Senator Had Been Depressed About Current State Of GOP, Career
TAMPA, FL—Republican National Convention officials are confirming that John McCain, the five-term senator from Arizona and former presidential nominee, has just shot and killed himself during his address to GOP delegates.
McCain—who at various points during his speech seemed out of sorts and apparently went off prompter to ask the assembled crowd, “What has this party become? What have I become?”—reportedly pulled out a .22-caliber Magnum revolver from his jacket pocket, held it to his head, stared unblinkingly at the crowd, and pulled the trigger, sending frightened attendees into a chaotic frenzy and his own limp body to the ground.
At press time, the convention hall had been cleared.
“John McCain shot himself,” a visibly shaken Republican delegate told reporters as medical personnel rushed the stage. “He started rambling on about how somebody needed to send a message that this party had veered too far off course, and how if nobody else was going to do it, he would. Next thing I knew, I heard a gunshot.”
“He’s dead,” the delegate added. “John McCain is dead.”
Though sources are confirming that McCain was seen talking and joking with fellow Republicans prior to his address, and that he gave no indication he was concealing a firearm, those close to the senator have said he privately expressed frustrated with the GOP as his position in the party weakened following his loss in the 2008 presidential election.
Moreover, reports are now surfacing that McCain repeatedly referred to the 2004 RNC address in which he endorsed George W. Bush as the “most humiliating experience of [his] life.”
While witnesses said that McCain waved, smiled, and “seemed perfectly fine” at the outset of his speech, they noted that minutes into the address the senator paused and glared at someone’s “Romney-Ryan 2012” sign, at which point he stopped speaking, took a deep breath, and—appearing somewhat dazed—asked the crowd, “Um…where were we?” which drew a round of uncomfortable laughter.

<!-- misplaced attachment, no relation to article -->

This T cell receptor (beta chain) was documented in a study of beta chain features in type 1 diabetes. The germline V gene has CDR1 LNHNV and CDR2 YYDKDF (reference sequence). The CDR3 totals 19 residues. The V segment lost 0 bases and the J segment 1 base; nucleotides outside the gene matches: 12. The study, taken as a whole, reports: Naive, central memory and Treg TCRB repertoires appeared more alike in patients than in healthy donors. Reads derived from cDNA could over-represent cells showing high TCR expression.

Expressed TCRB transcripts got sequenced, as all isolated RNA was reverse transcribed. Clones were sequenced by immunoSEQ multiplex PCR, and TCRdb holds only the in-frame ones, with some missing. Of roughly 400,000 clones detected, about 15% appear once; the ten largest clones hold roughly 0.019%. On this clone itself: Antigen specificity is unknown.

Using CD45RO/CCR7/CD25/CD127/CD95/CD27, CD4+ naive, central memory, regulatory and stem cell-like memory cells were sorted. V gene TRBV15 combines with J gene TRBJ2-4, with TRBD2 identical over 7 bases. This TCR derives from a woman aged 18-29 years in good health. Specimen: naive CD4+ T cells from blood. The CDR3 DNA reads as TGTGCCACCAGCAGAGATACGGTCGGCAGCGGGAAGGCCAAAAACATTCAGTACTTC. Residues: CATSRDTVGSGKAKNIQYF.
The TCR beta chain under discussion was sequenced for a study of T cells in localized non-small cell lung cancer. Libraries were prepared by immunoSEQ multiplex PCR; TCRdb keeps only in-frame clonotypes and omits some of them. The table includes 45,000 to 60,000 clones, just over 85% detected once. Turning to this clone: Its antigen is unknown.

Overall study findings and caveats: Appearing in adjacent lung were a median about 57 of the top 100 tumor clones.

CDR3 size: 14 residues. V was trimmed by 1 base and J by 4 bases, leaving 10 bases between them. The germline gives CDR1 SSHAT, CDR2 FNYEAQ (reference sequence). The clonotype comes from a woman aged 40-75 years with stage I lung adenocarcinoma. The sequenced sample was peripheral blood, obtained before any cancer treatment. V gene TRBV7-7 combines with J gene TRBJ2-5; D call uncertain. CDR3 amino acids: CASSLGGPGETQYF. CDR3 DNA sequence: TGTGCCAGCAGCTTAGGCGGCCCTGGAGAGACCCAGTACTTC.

“Tonight we come together in this hall to support the next president of the United States, Mitt Romney,” said McCain, who then shook his head, wiped beads of sweat from his brow, and muttered “Mitt Romney” to himself in a tone that many identified as troubled and confused. “Mitt Romney is a, uh…is a man of great moral character who stands for the sort of values this great party embodies—fairness, tolerance, giving the average American a chance. Mitt Romney is a hero.”
“Folks, I can’t do this,” McCain added. “I just can’t do this anymore.”
Convention attendees said that McCain then went on a somewhat incoherent tangent about reaching the the end of his career and having “regrets—more regrets than I thought I’d ever have.” He said his missteps included taking certain positions on issues purely for his own political gain, not standing up to his party on immigration reform and climate change, introducing Sarah Palin to the world, and “sometimes just not doing what was right even though I knew, I definitely knew I was wrong.”
At one point, McCain, who was once known as a political maverick, asked the crowd when “moderate” became a four-letter word.
“My friends, I’m not going to be around much longer, so I want to tell you this,” said McCain, a decorated Vietnam war hero. “I am for same-sex marriage if it’s implemented in an incremental way that makes sense. I am for a woman’s right to choose. I believe that human beings have caused this planet to overheat, and that those of you ignoring this issue should be ashamed of yourselves. Immigrants who arrived here as children should be given a path to citizenship. And the income gap in this country is unacceptable. I have always believed these things. And I also believe that this party’s hard turn to the right is detrimental to the well-being and progress of this entire country.”
“Goodbye,” McCain added, and then put a bullet into his head.
John Sidney McCain III was born on Aug. 29, 1936, at Coco Solo Naval Air Station in the Panama Canal Zone. He is survived by his mother, Roberta; his wife, Cindy; and his seven children. He was 76.